There’s no denying climate change has made hurricanes form more frequently and more powerful. This new reality creates a very precarious situation, especially for those that live in Caribbean islands like Puerto Rico.
In the wake of Hurricanes Maria, Irma, and Fiona, residents have grappled with a lack of reliable electricity and wind-resistant housing. Marvel Architects, a New York and Puerto Rico-based architectural firm, is pioneering a groundbreaking solution: wind-resilient, solar-powered, rainwater-captured-equipped housing.
When Hurricane Maria rolled through Puerto Rico in 2017, the island’s power was crippled by the powerful winds and rain. The hurricanes keep coming, and the damage hasn’t been repaired yet, making life for the citizens of Puerto Rico difficult.
Wanting to do his part, Marvel’s CEO, Jonathan Marvel, co-founded the Resilient Power Puerto Rico (RPPR) nonprofit in 2017 to install solar panels on the roofs of community centers around the island.
These centers served as shelters for those who lost their homes during Maria. The good news was that the panels were entirely separate from the national grid, so solar energy kept generators running and restored power to some communities.
As of September 2022, over 38 solar hubs have been installed, meaning less electricity comes from the national grid and fossil fuels, Puerto Rico’s primary energy source. This clean technology is now being applied to housing. As the island moves off fossil fuels, it will be better equipped to handle outages during even the worst storms.
Photo Courtesy Resilient Power Puerto Rico
Marvel developed a single-family prototype home that withstood the wrath of Fiona. They have hurricane and seismic-resistant components and are less likely to fall over even in the strongest winds or earthquakes, designed with the solar technology used at the community centers. A storage tank also harvests and filters rain for easily accessible drinking water.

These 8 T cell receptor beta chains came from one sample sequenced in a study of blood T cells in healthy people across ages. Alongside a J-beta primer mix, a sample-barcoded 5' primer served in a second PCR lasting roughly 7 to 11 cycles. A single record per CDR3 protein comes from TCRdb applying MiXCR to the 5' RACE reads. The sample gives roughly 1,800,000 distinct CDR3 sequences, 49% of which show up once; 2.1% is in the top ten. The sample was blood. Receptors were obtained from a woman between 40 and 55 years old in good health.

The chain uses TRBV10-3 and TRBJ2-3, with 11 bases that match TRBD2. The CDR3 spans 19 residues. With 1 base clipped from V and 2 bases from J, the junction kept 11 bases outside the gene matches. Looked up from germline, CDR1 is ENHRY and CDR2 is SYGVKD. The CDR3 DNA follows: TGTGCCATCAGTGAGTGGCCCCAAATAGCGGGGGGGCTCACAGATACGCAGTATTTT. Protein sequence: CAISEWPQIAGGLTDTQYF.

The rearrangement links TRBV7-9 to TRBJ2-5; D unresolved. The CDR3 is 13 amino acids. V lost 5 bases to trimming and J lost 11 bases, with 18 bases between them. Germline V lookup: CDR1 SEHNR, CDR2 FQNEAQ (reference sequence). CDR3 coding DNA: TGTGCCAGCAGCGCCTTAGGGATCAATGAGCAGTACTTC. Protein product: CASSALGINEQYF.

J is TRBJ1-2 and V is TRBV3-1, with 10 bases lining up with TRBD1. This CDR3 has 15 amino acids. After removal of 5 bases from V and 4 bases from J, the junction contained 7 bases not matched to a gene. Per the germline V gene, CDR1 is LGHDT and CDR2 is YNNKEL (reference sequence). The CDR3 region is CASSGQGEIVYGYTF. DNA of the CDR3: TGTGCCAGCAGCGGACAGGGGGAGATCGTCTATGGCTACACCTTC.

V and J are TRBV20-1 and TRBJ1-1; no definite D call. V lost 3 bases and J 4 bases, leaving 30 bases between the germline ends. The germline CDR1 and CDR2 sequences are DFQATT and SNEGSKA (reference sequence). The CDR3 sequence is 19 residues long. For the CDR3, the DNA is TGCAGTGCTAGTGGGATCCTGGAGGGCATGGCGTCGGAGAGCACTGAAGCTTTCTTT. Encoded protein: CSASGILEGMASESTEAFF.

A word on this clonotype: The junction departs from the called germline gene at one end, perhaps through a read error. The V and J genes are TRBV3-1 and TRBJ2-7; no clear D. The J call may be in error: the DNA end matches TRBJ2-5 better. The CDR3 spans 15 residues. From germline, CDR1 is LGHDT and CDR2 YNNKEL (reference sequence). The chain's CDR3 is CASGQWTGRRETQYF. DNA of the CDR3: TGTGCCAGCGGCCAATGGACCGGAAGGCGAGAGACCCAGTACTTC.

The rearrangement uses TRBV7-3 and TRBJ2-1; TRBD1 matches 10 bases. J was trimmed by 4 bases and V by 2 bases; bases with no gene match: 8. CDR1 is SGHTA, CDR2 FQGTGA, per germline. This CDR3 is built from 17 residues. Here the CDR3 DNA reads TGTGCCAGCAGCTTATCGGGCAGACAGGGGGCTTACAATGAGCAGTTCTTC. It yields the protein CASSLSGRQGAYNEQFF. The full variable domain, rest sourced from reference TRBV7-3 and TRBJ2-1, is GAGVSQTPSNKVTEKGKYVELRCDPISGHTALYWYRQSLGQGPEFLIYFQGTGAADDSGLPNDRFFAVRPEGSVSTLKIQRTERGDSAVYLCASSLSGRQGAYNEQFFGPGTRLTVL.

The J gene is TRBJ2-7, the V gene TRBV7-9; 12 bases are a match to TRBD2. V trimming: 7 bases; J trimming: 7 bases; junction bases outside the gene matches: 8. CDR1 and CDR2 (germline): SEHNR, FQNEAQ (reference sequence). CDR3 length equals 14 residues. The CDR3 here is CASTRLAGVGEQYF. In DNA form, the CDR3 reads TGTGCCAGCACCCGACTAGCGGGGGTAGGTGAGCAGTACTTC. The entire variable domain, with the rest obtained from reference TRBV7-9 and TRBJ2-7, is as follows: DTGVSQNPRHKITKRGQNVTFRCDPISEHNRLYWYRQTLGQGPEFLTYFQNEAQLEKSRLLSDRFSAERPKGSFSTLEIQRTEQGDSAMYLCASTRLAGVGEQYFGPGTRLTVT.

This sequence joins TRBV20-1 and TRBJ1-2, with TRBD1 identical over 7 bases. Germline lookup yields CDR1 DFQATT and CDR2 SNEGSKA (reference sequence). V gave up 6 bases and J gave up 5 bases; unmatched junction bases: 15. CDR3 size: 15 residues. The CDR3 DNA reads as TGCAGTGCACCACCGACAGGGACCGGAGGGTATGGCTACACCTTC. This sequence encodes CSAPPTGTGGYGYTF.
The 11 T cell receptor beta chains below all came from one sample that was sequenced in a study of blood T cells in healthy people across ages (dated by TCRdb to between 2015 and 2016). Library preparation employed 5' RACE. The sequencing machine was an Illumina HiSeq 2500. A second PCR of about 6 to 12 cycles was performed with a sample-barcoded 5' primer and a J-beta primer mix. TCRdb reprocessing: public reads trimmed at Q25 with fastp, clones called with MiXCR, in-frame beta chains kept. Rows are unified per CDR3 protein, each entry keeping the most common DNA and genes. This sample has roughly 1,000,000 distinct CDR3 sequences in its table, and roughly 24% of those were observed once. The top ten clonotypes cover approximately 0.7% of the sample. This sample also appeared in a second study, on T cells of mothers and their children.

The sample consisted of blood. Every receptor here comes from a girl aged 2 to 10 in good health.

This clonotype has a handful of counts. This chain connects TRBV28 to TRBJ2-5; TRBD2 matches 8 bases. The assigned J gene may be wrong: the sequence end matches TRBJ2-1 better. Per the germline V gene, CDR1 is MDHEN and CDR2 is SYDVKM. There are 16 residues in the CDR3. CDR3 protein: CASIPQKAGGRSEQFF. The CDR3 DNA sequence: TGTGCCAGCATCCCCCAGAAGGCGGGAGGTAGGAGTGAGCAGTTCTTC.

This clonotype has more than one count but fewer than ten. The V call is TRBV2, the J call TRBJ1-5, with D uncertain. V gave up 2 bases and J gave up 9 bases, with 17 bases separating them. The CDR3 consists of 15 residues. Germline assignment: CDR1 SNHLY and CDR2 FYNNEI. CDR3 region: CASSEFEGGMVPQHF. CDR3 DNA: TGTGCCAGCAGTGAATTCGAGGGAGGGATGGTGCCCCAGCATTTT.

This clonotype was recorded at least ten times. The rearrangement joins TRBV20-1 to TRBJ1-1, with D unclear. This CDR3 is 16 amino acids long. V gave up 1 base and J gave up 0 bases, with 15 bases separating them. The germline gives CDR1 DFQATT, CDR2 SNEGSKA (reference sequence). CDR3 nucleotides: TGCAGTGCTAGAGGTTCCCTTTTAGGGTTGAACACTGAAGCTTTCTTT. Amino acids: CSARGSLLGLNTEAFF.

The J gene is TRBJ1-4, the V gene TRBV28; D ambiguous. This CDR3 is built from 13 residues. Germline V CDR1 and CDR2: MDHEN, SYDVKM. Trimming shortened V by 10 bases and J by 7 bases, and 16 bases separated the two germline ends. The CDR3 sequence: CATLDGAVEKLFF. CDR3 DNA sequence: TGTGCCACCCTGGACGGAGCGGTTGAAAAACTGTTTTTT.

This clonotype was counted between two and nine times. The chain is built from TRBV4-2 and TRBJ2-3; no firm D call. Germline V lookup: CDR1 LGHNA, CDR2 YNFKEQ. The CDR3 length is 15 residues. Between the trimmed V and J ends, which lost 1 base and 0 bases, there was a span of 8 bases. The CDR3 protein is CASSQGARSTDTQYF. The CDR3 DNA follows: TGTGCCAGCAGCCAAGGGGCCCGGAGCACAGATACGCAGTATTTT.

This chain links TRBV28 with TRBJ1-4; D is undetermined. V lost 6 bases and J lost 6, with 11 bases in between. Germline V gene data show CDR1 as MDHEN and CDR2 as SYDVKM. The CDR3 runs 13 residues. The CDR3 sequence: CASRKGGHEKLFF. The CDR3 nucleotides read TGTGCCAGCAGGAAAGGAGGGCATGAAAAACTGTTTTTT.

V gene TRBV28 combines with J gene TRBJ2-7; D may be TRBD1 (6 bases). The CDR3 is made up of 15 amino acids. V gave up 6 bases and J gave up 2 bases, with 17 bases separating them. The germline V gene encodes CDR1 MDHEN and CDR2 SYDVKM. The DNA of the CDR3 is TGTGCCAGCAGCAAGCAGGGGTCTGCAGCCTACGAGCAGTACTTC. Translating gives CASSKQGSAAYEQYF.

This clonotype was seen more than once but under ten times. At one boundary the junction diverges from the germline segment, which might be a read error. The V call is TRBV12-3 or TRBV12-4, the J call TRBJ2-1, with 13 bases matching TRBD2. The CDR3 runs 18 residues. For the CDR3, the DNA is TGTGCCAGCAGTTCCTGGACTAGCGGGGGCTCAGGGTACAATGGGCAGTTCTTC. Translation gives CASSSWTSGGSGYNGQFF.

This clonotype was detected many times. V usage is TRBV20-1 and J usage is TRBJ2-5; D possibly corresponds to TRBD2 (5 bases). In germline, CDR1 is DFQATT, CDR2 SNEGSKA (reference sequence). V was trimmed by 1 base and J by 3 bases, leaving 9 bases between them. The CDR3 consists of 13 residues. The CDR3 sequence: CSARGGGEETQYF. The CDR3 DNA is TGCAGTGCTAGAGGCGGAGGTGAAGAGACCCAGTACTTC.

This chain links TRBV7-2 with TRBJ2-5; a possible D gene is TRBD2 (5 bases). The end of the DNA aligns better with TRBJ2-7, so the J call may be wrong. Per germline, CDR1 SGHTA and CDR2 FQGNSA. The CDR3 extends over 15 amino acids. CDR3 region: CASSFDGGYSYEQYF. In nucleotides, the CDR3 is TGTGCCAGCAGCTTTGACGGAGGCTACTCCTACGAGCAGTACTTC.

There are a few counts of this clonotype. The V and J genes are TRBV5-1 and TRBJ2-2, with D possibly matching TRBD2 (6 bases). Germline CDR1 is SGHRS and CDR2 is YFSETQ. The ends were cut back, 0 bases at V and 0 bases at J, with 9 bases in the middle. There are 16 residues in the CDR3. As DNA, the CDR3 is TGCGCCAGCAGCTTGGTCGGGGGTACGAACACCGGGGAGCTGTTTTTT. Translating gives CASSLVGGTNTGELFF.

When Fiona hit Puerto Rico, these homes didn’t lose power, thanks to being off-grid and solar-powered. The company’s CEO hopes the new homes will be financially accessible as possible.
He wants native Puerto Ricans to live in the housing, hoping they will get loans like one would if they wanted to purchase a car.
“I don’t want to say ‘affordable’ because the average Puerto Rican income is below the level of poverty in the United States,” Marvel said to Fast Company. “So this is a housing system that’s going to require assistance to build.”
Marvel couldn’t have done this home design without the advocacy of Acacia Network, a Bronx-based nonprofit that advocates for affordable housing for the underprivileged and undeserved. The organization paid to build the prototype homes, with plans to construct more across the island. This type of solidarity is a key component of Marvel’s mission.
Photo Courtesy Marvel Architects
Puerto Rico isn’t the only island nation getting a prototype home from Marvel. The firm has plans to construct a slightly-elevated house that minimizes environmental impacts and labor costs.
Known as the Moriviví model, the home can be made throughout the Caribbean with multiple screen doors, with the boxy design perfect for optimal airflow. They will ideally be built with concrete and wood for the foundation and structure, but the roof will be made from corrugated metal so rain doesn’t sit on top and can be added to the cistern. Bamboo is expected to be used for screen doors and shutters, as it is easily malleable.
According to Marvel’s website, not only will this type of housing be more eco-friendly, but it will also open doors for job opportunities in construction and maintenance. Flood waters can pass under the house without causing water damage, sitting on a slightly elevated area. This innovation could change hurricane recovery efforts drastically, especially if there’s less debris to pick up.